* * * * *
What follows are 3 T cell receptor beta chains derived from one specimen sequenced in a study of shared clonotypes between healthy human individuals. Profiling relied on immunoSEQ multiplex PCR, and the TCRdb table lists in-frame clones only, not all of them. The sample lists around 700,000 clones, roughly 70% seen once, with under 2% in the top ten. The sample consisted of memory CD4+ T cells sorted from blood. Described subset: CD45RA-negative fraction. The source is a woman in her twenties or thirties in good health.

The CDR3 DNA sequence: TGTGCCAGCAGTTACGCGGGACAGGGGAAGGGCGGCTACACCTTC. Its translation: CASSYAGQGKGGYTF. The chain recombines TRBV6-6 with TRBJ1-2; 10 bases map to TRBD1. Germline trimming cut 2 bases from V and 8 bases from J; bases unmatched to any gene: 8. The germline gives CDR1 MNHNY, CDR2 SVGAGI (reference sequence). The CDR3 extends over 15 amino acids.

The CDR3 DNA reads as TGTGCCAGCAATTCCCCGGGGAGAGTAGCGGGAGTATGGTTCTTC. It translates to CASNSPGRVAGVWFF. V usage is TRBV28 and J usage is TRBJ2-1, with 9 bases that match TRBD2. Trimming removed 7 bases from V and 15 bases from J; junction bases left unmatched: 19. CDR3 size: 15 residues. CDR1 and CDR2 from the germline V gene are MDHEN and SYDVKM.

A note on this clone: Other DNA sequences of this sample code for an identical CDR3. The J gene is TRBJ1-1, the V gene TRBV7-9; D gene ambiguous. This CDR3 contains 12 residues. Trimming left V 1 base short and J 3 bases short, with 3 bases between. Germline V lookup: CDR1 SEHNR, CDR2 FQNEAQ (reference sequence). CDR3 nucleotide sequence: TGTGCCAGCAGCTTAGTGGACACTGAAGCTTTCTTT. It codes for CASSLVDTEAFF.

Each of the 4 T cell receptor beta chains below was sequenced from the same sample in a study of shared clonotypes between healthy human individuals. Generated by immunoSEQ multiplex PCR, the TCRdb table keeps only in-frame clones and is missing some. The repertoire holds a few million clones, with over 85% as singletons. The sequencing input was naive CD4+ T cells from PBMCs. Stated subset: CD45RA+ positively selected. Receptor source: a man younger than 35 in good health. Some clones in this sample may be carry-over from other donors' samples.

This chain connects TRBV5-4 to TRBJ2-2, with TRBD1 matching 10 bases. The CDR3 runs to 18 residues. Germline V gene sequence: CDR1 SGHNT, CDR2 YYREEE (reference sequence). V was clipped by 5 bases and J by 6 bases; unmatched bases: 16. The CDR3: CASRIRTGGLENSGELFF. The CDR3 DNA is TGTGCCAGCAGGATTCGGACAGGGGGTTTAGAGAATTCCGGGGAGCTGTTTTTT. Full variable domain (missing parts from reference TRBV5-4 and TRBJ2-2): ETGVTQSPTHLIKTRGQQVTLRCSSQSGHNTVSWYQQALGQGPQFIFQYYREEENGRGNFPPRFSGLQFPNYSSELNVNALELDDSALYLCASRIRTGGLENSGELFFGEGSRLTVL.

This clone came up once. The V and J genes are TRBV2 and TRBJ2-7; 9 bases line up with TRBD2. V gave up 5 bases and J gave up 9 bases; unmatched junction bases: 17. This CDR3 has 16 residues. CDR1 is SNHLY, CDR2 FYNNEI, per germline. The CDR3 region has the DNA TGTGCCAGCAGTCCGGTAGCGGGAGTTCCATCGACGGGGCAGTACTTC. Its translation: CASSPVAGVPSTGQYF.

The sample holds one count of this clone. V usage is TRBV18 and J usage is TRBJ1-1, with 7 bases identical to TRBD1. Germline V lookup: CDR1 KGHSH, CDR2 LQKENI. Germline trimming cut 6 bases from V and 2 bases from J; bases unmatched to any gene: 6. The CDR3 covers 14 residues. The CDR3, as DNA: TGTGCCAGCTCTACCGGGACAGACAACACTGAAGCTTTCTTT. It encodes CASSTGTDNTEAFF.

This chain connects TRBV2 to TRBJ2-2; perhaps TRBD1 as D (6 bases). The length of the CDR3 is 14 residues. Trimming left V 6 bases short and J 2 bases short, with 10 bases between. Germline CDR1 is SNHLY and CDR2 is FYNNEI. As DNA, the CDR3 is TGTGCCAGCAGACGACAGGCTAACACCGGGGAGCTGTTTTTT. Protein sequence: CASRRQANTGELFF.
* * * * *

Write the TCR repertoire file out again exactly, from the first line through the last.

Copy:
What follows are 3 T cell receptor beta chains derived from one specimen sequenced in a study of shared clonotypes between healthy human individuals. Profiling relied on immunoSEQ multiplex PCR, and the TCRdb table lists in-frame clones only, not all of them. The sample lists around 700,000 clones, roughly 70% seen once, with under 2% in the top ten. The sample consisted of memory CD4+ T cells sorted from blood. Described subset: CD45RA-negative fraction. The source is a woman in her twenties or thirties in good health.

The CDR3 DNA sequence: TGTGCCAGCAGTTACGCGGGACAGGGGAAGGGCGGCTACACCTTC. Its translation: CASSYAGQGKGGYTF. The chain recombines TRBV6-6 with TRBJ1-2; 10 bases map to TRBD1. Germline trimming cut 2 bases from V and 8 bases from J; bases unmatched to any gene: 8. The germline gives CDR1 MNHNY, CDR2 SVGAGI (reference sequence). The CDR3 extends over 15 amino acids.

The CDR3 DNA reads as TGTGCCAGCAATTCCCCGGGGAGAGTAGCGGGAGTATGGTTCTTC. It translates to CASNSPGRVAGVWFF. V usage is TRBV28 and J usage is TRBJ2-1, with 9 bases that match TRBD2. Trimming removed 7 bases from V and 15 bases from J; junction bases left unmatched: 19. CDR3 size: 15 residues. CDR1 and CDR2 from the germline V gene are MDHEN and SYDVKM.

A note on this clone: Other DNA sequences of this sample code for an identical CDR3. The J gene is TRBJ1-1, the V gene TRBV7-9; D gene ambiguous. This CDR3 contains 12 residues. Trimming left V 1 base short and J 3 bases short, with 3 bases between. Germline V lookup: CDR1 SEHNR, CDR2 FQNEAQ (reference sequence). CDR3 nucleotide sequence: TGTGCCAGCAGCTTAGTGGACACTGAAGCTTTCTTT. It codes for CASSLVDTEAFF.

Each of the 4 T cell receptor beta chains below was sequenced from the same sample in a study of shared clonotypes between healthy human individuals. Generated by immunoSEQ multiplex PCR, the TCRdb table keeps only in-frame clones and is missing some. The repertoire holds a few million clones, with over 85% as singletons. The sequencing input was naive CD4+ T cells from PBMCs. Stated subset: CD45RA+ positively selected. Receptor source: a man younger than 35 in good health. Some clones in this sample may be carry-over from other donors' samples.

This chain connects TRBV5-4 to TRBJ2-2, with TRBD1 matching 10 bases. The CDR3 runs to 18 residues. Germline V gene sequence: CDR1 SGHNT, CDR2 YYREEE (reference sequence). V was clipped by 5 bases and J by 6 bases; unmatched bases: 16. The CDR3: CASRIRTGGLENSGELFF. The CDR3 DNA is TGTGCCAGCAGGATTCGGACAGGGGGTTTAGAGAATTCCGGGGAGCTGTTTTTT. Full variable domain (missing parts from reference TRBV5-4 and TRBJ2-2): ETGVTQSPTHLIKTRGQQVTLRCSSQSGHNTVSWYQQALGQGPQFIFQYYREEENGRGNFPPRFSGLQFPNYSSELNVNALELDDSALYLCASRIRTGGLENSGELFFGEGSRLTVL.

This clone came up once. The V and J genes are TRBV2 and TRBJ2-7; 9 bases line up with TRBD2. V gave up 5 bases and J gave up 9 bases; unmatched junction bases: 17. This CDR3 has 16 residues. CDR1 is SNHLY, CDR2 FYNNEI, per germline. The CDR3 region has the DNA TGTGCCAGCAGTCCGGTAGCGGGAGTTCCATCGACGGGGCAGTACTTC. Its translation: CASSPVAGVPSTGQYF.

The sample holds one count of this clone. V usage is TRBV18 and J usage is TRBJ1-1, with 7 bases identical to TRBD1. Germline V lookup: CDR1 KGHSH, CDR2 LQKENI. Germline trimming cut 6 bases from V and 2 bases from J; bases unmatched to any gene: 6. The CDR3 covers 14 residues. The CDR3, as DNA: TGTGCCAGCTCTACCGGGACAGACAACACTGAAGCTTTCTTT. It encodes CASSTGTDNTEAFF.

This chain connects TRBV2 to TRBJ2-2; perhaps TRBD1 as D (6 bases). The length of the CDR3 is 14 residues. Trimming left V 6 bases short and J 2 bases short, with 10 bases between. Germline CDR1 is SNHLY and CDR2 is FYNNEI. As DNA, the CDR3 is TGTGCCAGCAGACGACAGGCTAACACCGGGGAGCTGTTTTTT. Protein sequence: CASRRQANTGELFF.